Rick Klein ’98 is a powerhouse in political journalism. As the political director for ABC News, he plays a big role in steering the network’s coverage while also continuing his own reporting and interviewing major political figures. On top of that, he co-hosts the Powerhouse Politics podcast with ABC’s chief White House correspondent, Jonathan Karl. Every week, the two journalists take listeners behind the scenes in Washington.
“I’ll tell you: The most fun I have at work every week is recording that podcast,” Klein says. “I feel like it’s a different way of conveying our passion for what we do and the knowledge of what we’re covering.”
Where It All Started
“The first campaign event that I covered was actually for the Prince in 1996 when Bill Clinton came to New Jersey for a campaign stop, and I did an interview on campus with Steve Forbes [’70], who was running for president. I was a kid that was fascinated by politics, and when I got to Princeton, I gravitated toward the Prince because I just loved the energy of a newsroom, the excitement of being in the middle of the action. I was a politics major — surprise! — and most of the stuff that I did outside of the classroom was the Prince and WPRB. I was the editor-in-chief of the Prince and I spent many a night in our production room, many a night covering USG meetings and the goings-on on campus, editing stories, and broadcasting sports for WPRB. What I’m doing now sits at the nexus of those two extracurriculars in a really cool way, especially with regard to the podcast.”
Framing Powerhouse Politics
“For us, the most important value we can bring is a little peek behind the curtain as to how we operate, how the reporting is produced, how the information is disseminated. We don’t feel a need to recap every headline. We feel a need to hit the news with some of the details that you may not have gotten if all you did was read my story or see us on TV — a little bit of insight about how that interview came to be, or what it was like to be in the room for that moment, or what the smart people are telling us that it really means. But I’ve always said to people: I don’t expect that the only news you’re getting is from us, from either our podcast or our online reporting or our TV reporting. I respect and expect that people are reading lots of different sources.”
The Joy of Podcasting
“There have been times where the podcast has been kind of a personal outlet or release. I’m not saying anything I wouldn’t be saying on air, I just don't often have the opportunity to say it or to write it in the same way. There’s something about that conversation that can be really important to the rest of my job. I’ll often say something prompted by the conversation, then I make a note to myself that I need to follow up on it later on. The process of having that conversation can kind of open up different avenues of reporting and different insights.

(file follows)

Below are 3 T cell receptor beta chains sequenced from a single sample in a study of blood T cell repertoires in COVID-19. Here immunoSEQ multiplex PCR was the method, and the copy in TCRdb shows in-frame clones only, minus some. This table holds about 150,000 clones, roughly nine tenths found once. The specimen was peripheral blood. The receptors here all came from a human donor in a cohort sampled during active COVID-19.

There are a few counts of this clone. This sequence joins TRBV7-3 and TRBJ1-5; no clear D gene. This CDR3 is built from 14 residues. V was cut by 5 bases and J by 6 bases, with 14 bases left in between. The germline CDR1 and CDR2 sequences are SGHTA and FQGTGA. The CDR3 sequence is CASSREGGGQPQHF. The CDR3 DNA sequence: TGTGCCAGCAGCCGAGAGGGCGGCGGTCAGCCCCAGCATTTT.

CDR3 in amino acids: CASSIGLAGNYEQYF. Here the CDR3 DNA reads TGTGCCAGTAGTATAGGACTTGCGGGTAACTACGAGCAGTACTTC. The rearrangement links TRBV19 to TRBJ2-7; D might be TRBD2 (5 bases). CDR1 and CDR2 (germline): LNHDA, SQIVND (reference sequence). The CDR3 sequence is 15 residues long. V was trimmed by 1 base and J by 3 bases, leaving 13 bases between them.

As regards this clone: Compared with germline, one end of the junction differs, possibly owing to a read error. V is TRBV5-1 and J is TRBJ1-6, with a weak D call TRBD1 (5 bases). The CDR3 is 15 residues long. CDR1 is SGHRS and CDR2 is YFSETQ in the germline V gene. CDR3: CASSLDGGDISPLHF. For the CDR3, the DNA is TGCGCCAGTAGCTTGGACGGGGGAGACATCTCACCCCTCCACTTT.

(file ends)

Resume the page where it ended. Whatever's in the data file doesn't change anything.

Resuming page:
“Look, I love talking about politics. That’s what I do, that’s who I am on the professional level, so having the ability to do that for half an hour or so once a week — have it recorded and out there with relatively few restrictions as to what we do and how we do it — is very cool. I hope people feel like they got something they didn’t get anywhere else. I hope that you’re able to say, ‘I didn’t think of it that way’ or ‘I didn’t recognize that was going on’ or ‘I didn't really know who that person was or what that was really about.’ If you walk away just the tiniest bit smarter about politics, then that, to me, is mission accomplished.”
Covering President Trump
“I think every president communicates in unique ways. This president is very much a creature of media culture and is a voracious consumer of the news. He watches what we put on TV, he knows the individuals in the briefing room, he knows the people that are asking questions of him. I've interviewed him a few times — I interviewed him a month or so before he became a candidate, and every time I interacted with him since then, he referenced that interview. He remembered it, and I think he has that kind of relationship with a lot of reporters.
“He uses us as foils often, and he jousts with the press on a pretty regular basis. But there’s no president I’ve covered or seen in Washington who is as interested in and engaged with what is being said about him, what the coverage looks like. When he calls us fake news, he's watching the news. It’s an interesting time to be a Washington reporter for so many reasons, but the interplay and the exchanges with journalists are certainly unlike anything we’ve ever seen.”
“Podcasting is very individual but it’s also very much a team sport, and we have a great group of producers and radio editors who are part of this. The extended team at ABC News is all offering us ideas and helping us book guests, our political reporters are part of this day in and day out, and it is cool to work with Avery Miller, Class of 1990, putting this together. We didn’t know each other until I got to ABC News but she’s become a very good friend, she’s a terrific producer, and she’s careful to note for me any potential Princeton connection that we can make on air.”